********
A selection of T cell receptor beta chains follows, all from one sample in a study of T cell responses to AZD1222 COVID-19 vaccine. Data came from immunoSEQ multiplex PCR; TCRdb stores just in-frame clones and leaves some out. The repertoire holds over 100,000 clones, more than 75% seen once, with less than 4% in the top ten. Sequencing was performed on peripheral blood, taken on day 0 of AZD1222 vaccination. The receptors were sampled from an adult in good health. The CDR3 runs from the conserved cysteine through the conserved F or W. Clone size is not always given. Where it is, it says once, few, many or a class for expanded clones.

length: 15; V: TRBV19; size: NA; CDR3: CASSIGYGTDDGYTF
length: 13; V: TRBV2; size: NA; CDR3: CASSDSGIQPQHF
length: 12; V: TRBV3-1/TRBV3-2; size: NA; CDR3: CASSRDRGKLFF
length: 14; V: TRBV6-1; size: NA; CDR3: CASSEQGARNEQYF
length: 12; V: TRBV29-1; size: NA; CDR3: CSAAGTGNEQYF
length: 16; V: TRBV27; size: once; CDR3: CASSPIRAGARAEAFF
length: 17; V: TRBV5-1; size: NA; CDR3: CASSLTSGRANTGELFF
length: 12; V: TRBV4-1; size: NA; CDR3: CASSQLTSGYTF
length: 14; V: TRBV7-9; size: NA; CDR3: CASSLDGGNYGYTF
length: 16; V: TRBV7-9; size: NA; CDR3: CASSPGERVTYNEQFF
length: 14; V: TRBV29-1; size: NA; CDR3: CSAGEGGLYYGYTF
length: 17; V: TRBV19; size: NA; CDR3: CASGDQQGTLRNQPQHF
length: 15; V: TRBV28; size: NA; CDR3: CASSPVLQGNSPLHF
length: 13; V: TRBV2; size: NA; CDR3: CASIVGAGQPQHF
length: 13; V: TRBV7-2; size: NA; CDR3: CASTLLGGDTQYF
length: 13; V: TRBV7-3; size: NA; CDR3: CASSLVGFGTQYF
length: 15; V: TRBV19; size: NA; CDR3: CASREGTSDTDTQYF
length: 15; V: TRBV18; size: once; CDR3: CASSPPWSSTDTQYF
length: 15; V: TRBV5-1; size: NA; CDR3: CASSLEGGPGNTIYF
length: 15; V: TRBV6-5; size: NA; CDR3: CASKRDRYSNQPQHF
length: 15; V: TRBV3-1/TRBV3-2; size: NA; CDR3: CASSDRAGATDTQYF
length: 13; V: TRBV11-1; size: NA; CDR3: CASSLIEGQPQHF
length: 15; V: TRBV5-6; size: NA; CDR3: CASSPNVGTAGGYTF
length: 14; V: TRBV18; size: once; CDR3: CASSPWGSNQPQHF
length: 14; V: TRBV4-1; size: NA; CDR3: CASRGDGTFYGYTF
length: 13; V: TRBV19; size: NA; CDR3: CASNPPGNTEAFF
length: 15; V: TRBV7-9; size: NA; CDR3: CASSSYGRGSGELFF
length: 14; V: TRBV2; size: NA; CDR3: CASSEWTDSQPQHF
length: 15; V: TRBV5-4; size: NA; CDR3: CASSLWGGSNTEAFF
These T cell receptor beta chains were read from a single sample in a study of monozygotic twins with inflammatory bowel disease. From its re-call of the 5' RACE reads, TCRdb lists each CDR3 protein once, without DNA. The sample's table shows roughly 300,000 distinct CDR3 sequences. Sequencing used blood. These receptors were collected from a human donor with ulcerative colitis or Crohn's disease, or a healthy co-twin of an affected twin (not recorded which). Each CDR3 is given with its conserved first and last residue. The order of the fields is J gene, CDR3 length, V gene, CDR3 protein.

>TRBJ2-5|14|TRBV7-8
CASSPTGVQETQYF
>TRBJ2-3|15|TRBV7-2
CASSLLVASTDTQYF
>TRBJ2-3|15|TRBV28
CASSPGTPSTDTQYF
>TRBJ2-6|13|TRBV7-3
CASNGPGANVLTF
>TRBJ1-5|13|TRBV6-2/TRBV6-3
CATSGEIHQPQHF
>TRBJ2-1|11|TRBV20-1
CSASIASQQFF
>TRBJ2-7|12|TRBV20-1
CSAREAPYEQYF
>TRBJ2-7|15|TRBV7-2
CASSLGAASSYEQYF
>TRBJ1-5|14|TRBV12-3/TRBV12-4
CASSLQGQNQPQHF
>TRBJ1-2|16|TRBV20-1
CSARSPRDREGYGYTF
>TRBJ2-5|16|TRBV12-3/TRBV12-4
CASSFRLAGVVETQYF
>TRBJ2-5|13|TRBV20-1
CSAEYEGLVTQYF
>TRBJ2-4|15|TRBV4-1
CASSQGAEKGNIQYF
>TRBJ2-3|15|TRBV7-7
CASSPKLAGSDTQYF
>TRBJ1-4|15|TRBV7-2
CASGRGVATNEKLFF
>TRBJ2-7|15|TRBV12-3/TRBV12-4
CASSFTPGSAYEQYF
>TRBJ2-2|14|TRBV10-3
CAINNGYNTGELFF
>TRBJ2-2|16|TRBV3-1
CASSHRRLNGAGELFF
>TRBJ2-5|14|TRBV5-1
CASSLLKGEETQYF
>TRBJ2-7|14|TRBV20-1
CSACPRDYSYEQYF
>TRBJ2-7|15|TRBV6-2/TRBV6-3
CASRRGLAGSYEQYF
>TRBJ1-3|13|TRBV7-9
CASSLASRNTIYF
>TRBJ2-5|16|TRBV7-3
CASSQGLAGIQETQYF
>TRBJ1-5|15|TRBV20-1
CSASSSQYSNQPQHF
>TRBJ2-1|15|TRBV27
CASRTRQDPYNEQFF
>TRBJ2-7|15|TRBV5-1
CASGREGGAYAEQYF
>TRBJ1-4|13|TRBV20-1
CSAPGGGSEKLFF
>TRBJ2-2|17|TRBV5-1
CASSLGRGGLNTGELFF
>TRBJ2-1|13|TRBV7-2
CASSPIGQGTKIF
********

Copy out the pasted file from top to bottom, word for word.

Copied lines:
A selection of T cell receptor beta chains follows, all from one sample in a study of T cell responses to AZD1222 COVID-19 vaccine. Data came from immunoSEQ multiplex PCR; TCRdb stores just in-frame clones and leaves some out. The repertoire holds over 100,000 clones, more than 75% seen once, with less than 4% in the top ten. Sequencing was performed on peripheral blood, taken on day 0 of AZD1222 vaccination. The receptors were sampled from an adult in good health. The CDR3 runs from the conserved cysteine through the conserved F or W. Clone size is not always given. Where it is, it says once, few, many or a class for expanded clones.

length: 15; V: TRBV19; size: NA; CDR3: CASSIGYGTDDGYTF
length: 13; V: TRBV2; size: NA; CDR3: CASSDSGIQPQHF
length: 12; V: TRBV3-1/TRBV3-2; size: NA; CDR3: CASSRDRGKLFF
length: 14; V: TRBV6-1; size: NA; CDR3: CASSEQGARNEQYF
length: 12; V: TRBV29-1; size: NA; CDR3: CSAAGTGNEQYF
length: 16; V: TRBV27; size: once; CDR3: CASSPIRAGARAEAFF
length: 17; V: TRBV5-1; size: NA; CDR3: CASSLTSGRANTGELFF
length: 12; V: TRBV4-1; size: NA; CDR3: CASSQLTSGYTF
length: 14; V: TRBV7-9; size: NA; CDR3: CASSLDGGNYGYTF
length: 16; V: TRBV7-9; size: NA; CDR3: CASSPGERVTYNEQFF
length: 14; V: TRBV29-1; size: NA; CDR3: CSAGEGGLYYGYTF
length: 17; V: TRBV19; size: NA; CDR3: CASGDQQGTLRNQPQHF
length: 15; V: TRBV28; size: NA; CDR3: CASSPVLQGNSPLHF
length: 13; V: TRBV2; size: NA; CDR3: CASIVGAGQPQHF
length: 13; V: TRBV7-2; size: NA; CDR3: CASTLLGGDTQYF
length: 13; V: TRBV7-3; size: NA; CDR3: CASSLVGFGTQYF
length: 15; V: TRBV19; size: NA; CDR3: CASREGTSDTDTQYF
length: 15; V: TRBV18; size: once; CDR3: CASSPPWSSTDTQYF
length: 15; V: TRBV5-1; size: NA; CDR3: CASSLEGGPGNTIYF
length: 15; V: TRBV6-5; size: NA; CDR3: CASKRDRYSNQPQHF
length: 15; V: TRBV3-1/TRBV3-2; size: NA; CDR3: CASSDRAGATDTQYF
length: 13; V: TRBV11-1; size: NA; CDR3: CASSLIEGQPQHF
length: 15; V: TRBV5-6; size: NA; CDR3: CASSPNVGTAGGYTF
length: 14; V: TRBV18; size: once; CDR3: CASSPWGSNQPQHF
length: 14; V: TRBV4-1; size: NA; CDR3: CASRGDGTFYGYTF
length: 13; V: TRBV19; size: NA; CDR3: CASNPPGNTEAFF
length: 15; V: TRBV7-9; size: NA; CDR3: CASSSYGRGSGELFF
length: 14; V: TRBV2; size: NA; CDR3: CASSEWTDSQPQHF
length: 15; V: TRBV5-4; size: NA; CDR3: CASSLWGGSNTEAFF
These T cell receptor beta chains were read from a single sample in a study of monozygotic twins with inflammatory bowel disease. From its re-call of the 5' RACE reads, TCRdb lists each CDR3 protein once, without DNA. The sample's table shows roughly 300,000 distinct CDR3 sequences. Sequencing used blood. These receptors were collected from a human donor with ulcerative colitis or Crohn's disease, or a healthy co-twin of an affected twin (not recorded which). Each CDR3 is given with its conserved first and last residue. The order of the fields is J gene, CDR3 length, V gene, CDR3 protein.

>TRBJ2-5|14|TRBV7-8
CASSPTGVQETQYF
>TRBJ2-3|15|TRBV7-2
CASSLLVASTDTQYF
>TRBJ2-3|15|TRBV28
CASSPGTPSTDTQYF
>TRBJ2-6|13|TRBV7-3
CASNGPGANVLTF
>TRBJ1-5|13|TRBV6-2/TRBV6-3
CATSGEIHQPQHF
>TRBJ2-1|11|TRBV20-1
CSASIASQQFF
>TRBJ2-7|12|TRBV20-1
CSAREAPYEQYF
>TRBJ2-7|15|TRBV7-2
CASSLGAASSYEQYF
>TRBJ1-5|14|TRBV12-3/TRBV12-4
CASSLQGQNQPQHF
>TRBJ1-2|16|TRBV20-1
CSARSPRDREGYGYTF
>TRBJ2-5|16|TRBV12-3/TRBV12-4
CASSFRLAGVVETQYF
>TRBJ2-5|13|TRBV20-1
CSAEYEGLVTQYF
>TRBJ2-4|15|TRBV4-1
CASSQGAEKGNIQYF
>TRBJ2-3|15|TRBV7-7
CASSPKLAGSDTQYF
>TRBJ1-4|15|TRBV7-2
CASGRGVATNEKLFF
>TRBJ2-7|15|TRBV12-3/TRBV12-4
CASSFTPGSAYEQYF
>TRBJ2-2|14|TRBV10-3
CAINNGYNTGELFF
>TRBJ2-2|16|TRBV3-1
CASSHRRLNGAGELFF
>TRBJ2-5|14|TRBV5-1
CASSLLKGEETQYF
>TRBJ2-7|14|TRBV20-1
CSACPRDYSYEQYF
>TRBJ2-7|15|TRBV6-2/TRBV6-3
CASRRGLAGSYEQYF
>TRBJ1-3|13|TRBV7-9
CASSLASRNTIYF
>TRBJ2-5|16|TRBV7-3
CASSQGLAGIQETQYF
>TRBJ1-5|15|TRBV20-1
CSASSSQYSNQPQHF
>TRBJ2-1|15|TRBV27
CASRTRQDPYNEQFF
>TRBJ2-7|15|TRBV5-1
CASGREGGAYAEQYF
>TRBJ1-4|13|TRBV20-1
CSAPGGGSEKLFF
>TRBJ2-2|17|TRBV5-1
CASSLGRGGLNTGELFF
>TRBJ2-1|13|TRBV7-2
CASSPIGQGTKIF